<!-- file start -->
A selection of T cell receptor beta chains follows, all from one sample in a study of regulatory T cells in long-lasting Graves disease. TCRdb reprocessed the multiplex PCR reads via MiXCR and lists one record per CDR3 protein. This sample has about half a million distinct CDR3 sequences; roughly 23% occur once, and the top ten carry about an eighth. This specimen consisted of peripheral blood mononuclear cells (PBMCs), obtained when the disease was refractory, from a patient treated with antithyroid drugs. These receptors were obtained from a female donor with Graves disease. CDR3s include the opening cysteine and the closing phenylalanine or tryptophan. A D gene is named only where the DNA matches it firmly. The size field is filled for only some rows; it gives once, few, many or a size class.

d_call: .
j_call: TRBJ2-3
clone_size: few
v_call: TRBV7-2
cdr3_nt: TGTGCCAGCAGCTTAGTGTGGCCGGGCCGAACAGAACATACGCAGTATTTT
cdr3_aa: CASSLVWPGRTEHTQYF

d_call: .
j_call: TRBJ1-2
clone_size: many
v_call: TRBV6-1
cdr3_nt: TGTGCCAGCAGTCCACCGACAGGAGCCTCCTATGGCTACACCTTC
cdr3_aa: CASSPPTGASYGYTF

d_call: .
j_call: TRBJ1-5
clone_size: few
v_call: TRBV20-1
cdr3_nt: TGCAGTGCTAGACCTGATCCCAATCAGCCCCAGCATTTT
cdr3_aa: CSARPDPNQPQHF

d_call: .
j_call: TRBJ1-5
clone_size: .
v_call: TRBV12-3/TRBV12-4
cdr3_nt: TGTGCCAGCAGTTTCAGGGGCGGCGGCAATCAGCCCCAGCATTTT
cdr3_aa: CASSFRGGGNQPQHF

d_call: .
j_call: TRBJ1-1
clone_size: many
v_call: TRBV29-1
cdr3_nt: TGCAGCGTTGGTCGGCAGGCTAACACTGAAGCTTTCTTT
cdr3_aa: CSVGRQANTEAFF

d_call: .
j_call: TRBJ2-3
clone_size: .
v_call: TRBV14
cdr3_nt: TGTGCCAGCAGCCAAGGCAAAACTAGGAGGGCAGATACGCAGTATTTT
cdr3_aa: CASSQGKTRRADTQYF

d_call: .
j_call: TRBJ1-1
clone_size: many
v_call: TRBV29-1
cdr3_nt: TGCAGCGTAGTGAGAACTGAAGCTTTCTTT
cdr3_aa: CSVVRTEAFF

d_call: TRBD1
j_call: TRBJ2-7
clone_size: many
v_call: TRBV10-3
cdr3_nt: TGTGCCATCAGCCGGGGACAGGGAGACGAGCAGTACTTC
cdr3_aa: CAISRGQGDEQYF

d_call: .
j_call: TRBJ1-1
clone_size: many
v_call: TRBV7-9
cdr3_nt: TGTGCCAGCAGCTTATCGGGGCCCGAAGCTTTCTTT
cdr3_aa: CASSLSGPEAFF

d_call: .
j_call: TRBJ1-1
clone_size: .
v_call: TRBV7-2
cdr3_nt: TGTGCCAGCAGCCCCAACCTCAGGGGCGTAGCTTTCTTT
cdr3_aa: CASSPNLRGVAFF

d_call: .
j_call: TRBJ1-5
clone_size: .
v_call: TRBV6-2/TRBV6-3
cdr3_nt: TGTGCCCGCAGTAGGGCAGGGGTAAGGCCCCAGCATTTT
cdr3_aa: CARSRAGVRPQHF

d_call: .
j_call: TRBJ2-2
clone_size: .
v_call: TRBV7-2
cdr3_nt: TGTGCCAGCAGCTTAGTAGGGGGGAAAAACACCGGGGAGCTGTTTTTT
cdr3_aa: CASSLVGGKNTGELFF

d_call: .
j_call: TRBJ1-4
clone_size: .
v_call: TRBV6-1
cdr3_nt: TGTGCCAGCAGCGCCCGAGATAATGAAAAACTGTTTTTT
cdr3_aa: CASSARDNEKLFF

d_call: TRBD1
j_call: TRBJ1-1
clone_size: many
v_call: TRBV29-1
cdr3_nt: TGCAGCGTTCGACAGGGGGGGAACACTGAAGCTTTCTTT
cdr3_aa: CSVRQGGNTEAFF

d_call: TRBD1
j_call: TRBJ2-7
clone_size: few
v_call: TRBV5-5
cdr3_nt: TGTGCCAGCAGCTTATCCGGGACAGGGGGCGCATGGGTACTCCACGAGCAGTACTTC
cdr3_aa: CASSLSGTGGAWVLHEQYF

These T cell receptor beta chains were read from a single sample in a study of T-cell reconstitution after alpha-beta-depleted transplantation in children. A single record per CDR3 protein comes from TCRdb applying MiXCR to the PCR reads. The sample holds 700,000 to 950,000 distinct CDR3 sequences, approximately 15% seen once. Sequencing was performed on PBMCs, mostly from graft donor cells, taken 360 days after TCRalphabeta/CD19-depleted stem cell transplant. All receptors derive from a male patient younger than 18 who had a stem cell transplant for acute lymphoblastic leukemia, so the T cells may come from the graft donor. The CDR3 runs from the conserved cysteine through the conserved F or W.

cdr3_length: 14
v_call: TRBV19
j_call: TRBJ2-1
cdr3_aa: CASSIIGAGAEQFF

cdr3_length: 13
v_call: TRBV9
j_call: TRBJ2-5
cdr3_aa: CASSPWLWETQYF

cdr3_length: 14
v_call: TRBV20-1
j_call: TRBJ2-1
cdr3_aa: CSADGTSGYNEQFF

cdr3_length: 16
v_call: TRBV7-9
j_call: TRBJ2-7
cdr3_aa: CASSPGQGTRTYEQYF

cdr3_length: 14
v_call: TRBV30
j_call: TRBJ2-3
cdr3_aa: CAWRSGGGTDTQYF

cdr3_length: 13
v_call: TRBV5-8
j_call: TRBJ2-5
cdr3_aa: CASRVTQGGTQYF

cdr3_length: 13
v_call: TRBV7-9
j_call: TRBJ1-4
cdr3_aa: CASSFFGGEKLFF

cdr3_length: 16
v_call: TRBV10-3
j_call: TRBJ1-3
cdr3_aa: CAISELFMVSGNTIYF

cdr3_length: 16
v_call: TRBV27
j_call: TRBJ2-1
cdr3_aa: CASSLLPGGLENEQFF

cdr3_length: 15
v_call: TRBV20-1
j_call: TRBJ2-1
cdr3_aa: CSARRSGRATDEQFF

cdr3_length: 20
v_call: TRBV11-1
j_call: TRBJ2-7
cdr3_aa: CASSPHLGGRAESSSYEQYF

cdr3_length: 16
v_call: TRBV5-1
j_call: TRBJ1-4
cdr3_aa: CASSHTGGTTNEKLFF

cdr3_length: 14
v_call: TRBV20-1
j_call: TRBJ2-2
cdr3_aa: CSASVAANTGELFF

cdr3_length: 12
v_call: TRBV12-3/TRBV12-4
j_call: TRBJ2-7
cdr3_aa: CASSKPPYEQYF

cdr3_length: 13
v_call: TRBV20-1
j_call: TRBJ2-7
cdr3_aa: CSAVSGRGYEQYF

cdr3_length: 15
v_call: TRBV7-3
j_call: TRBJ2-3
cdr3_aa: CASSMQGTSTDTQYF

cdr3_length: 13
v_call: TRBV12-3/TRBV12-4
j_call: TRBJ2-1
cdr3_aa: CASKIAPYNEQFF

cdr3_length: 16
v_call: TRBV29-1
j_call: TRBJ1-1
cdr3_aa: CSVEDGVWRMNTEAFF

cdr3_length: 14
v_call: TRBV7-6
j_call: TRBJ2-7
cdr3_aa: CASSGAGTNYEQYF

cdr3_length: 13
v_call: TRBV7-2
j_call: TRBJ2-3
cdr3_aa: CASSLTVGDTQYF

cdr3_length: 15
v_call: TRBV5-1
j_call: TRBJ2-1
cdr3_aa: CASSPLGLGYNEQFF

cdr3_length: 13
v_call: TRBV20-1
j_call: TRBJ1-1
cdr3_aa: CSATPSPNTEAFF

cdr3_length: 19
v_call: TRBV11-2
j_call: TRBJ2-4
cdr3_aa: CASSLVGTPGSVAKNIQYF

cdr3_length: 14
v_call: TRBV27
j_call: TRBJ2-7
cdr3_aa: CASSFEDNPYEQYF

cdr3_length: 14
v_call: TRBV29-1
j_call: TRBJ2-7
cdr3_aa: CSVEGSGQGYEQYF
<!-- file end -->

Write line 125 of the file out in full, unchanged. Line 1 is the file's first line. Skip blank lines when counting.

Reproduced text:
cdr3_length: 16